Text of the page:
今天的問答環節由SuperUser提供，這是Stack Exchange的一個細分，Stack Exchange是一個由Q&A網站組成的社區驅動組合。
Most of the time when I see someone post their email address online, especially if it’s a personal address, they use something like
me [at] example [dot] com
instead of the actual email address ([email protected]). Even top members of this community use similar styles in their profiles:
quixote dot su over yonder near that gmail place
The typical rationale is that this kind of obfuscation prevents the email address from being automatically recognized and harvested by spammers. In an age where spammers can beat all but the most diabolical captchas, is this really true? And given how effective modern spam filters are, does it really matter if your email address is harvested?
Some time ago I stumbled upon the post of someone who created a honeypot and waited for differently obsfucated email-addresses coming back:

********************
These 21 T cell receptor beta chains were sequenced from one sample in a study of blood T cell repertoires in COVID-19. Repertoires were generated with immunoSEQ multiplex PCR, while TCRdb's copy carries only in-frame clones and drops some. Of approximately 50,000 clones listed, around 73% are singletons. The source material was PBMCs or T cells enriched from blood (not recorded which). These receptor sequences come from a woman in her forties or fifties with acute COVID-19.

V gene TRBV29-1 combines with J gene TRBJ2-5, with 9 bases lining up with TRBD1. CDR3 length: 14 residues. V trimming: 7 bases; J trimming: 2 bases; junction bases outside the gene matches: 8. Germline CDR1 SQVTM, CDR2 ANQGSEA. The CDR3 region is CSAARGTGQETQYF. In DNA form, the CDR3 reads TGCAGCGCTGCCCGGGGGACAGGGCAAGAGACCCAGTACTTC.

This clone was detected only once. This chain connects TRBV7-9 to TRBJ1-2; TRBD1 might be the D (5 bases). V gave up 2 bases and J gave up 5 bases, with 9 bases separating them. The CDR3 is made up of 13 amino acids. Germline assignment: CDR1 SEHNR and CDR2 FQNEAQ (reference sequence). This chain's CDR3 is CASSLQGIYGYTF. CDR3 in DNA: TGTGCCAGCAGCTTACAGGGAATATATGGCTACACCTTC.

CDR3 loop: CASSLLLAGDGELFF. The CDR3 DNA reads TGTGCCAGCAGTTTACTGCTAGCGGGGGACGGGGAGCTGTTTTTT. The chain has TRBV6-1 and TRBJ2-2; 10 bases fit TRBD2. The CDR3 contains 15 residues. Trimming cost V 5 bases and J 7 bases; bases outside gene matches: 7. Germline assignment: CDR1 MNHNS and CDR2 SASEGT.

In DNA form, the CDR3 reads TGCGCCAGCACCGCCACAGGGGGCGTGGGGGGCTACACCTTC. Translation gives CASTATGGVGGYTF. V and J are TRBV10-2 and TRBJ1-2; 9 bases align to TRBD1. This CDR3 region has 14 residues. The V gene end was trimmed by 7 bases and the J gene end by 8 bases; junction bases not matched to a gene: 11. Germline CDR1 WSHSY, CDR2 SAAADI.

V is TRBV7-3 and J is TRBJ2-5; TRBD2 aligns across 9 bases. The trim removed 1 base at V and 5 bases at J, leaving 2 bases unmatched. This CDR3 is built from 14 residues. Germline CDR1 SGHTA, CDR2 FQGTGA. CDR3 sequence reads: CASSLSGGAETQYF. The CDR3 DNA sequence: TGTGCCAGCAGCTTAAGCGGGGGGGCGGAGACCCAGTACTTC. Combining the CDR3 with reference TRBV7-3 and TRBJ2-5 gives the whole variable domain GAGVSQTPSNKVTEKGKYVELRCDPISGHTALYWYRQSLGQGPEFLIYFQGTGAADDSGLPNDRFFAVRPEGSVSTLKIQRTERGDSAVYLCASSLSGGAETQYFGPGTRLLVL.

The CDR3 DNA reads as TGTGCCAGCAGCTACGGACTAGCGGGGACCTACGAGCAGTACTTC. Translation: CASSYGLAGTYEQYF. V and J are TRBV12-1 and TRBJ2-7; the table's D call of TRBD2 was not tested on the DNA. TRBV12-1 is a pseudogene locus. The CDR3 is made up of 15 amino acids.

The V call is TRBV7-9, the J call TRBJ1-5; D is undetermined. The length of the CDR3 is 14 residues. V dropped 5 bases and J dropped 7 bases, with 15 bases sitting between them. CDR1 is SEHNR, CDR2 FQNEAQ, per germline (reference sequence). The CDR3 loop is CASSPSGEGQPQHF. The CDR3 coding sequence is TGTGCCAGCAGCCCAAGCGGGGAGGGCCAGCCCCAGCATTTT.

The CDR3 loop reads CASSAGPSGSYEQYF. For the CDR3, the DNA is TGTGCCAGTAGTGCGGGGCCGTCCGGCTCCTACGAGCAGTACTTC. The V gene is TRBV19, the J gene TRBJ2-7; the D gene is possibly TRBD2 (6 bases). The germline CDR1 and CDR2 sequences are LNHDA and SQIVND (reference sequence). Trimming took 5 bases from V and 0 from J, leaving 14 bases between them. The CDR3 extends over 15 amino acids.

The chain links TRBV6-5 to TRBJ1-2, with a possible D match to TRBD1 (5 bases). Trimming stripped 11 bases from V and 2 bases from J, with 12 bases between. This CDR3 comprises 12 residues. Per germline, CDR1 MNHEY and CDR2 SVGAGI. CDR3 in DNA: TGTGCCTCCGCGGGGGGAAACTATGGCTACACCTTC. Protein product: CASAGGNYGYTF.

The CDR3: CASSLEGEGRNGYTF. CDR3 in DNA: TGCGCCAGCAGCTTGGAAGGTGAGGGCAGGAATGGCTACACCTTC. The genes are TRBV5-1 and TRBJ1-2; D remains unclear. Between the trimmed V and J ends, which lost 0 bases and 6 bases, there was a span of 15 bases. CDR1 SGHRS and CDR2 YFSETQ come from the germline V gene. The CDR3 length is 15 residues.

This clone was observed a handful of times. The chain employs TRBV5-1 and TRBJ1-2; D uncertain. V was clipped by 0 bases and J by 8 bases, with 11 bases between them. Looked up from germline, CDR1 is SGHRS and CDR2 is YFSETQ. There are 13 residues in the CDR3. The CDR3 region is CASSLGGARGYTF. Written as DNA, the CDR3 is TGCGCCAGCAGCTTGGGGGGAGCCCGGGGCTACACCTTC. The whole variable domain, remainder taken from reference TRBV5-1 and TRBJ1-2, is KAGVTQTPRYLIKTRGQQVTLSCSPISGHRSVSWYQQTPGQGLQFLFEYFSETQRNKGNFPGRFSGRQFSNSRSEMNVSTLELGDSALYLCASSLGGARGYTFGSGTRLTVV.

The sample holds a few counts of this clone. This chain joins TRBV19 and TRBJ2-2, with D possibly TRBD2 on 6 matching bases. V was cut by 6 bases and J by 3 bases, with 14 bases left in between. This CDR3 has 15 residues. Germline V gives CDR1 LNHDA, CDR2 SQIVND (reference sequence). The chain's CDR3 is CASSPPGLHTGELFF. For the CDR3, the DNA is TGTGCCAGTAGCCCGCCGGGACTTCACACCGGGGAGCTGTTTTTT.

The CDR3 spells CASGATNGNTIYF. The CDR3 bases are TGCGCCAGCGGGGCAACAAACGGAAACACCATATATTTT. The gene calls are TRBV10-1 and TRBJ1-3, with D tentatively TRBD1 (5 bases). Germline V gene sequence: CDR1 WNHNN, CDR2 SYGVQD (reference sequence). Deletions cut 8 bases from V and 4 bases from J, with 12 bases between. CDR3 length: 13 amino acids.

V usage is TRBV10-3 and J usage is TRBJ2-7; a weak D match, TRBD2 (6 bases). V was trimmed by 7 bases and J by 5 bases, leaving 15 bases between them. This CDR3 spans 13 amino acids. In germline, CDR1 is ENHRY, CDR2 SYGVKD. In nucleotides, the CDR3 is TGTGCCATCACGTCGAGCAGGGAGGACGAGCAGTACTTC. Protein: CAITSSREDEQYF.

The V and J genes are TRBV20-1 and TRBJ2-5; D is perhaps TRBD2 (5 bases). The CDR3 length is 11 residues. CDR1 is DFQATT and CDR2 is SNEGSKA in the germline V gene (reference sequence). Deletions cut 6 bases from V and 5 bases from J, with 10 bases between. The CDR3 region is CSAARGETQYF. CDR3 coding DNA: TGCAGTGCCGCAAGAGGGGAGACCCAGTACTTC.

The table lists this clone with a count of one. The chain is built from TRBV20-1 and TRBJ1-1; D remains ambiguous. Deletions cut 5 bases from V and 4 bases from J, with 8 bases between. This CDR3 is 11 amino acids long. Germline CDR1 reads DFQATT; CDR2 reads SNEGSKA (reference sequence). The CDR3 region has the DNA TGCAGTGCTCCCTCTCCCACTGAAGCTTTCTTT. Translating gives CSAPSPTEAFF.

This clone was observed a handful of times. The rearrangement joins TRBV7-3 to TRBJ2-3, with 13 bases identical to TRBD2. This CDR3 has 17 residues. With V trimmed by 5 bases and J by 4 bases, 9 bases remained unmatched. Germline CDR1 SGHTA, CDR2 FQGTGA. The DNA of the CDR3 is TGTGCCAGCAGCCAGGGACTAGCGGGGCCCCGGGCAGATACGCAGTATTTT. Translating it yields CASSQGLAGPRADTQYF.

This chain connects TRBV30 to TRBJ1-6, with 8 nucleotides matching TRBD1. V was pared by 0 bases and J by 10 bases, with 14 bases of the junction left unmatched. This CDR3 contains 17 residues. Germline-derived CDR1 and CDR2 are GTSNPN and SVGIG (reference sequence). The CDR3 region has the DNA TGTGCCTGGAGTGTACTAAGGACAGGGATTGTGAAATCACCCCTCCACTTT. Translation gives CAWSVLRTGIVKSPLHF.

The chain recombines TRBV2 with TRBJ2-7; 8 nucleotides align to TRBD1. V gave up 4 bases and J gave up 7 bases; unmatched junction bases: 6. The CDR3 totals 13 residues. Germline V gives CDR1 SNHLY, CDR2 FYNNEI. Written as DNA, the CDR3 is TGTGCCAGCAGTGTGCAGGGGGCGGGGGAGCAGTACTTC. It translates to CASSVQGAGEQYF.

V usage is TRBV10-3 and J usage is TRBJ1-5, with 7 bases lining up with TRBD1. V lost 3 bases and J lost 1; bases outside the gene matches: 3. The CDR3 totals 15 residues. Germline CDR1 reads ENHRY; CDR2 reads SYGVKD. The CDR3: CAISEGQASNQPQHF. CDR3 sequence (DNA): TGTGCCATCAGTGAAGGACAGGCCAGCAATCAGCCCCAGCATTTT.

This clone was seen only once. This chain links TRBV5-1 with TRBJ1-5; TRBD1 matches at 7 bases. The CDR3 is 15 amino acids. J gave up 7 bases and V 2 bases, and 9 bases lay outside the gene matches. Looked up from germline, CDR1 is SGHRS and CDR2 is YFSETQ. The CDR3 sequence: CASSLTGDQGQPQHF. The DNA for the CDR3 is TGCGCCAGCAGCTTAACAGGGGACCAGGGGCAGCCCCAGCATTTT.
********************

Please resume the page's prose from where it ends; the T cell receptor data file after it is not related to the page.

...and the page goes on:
Nine ways to obfuscate e-mail addresses compare
CSS Codedirection 0 MB
CSS顯示：無 0 MB
ROT13加密 0 MB
使用AT和DOT 0.084 MB
xyz AT example DOT com
var m = 'xyz'; // you can use any clever method of m += '@';
// creating the string containing the email m += 'example.com';
// and then add it to the DOM (eg, via $('.email).append(m); // jquery)
用實體替換'@'和'。' 1.6 MB
拆分帶有評論的電子郵件 7.1 MB
xyz@例COM ？> var13 - >
進行urlencode 7.9 MB
純文本 21 MB
There was an interesting article by Cory Doctorow recently on this subject here which argued that email obfuscation doesn’t serve much purpose, and a more optimal approach is intelligently managing the spam you get. TL;DR version:
- The objective of this entire exercise is not to reduce the amount of spam you get in your email, but the amount of spam you manually have to remove from your inbox.
- Email obfuscation is a constant battle to come up with ever sophisticated bot-proof, human-readable encoding, and is a drain on the productivity of both the creator, and the correspondent.
- “Almost any email address that you use for any length of time eventually becomes widely enough known that you should assume all the spammers have it.”
- “The convenience of stable, easily copy-pastable email addresses” wins over trying to hide from the spambots.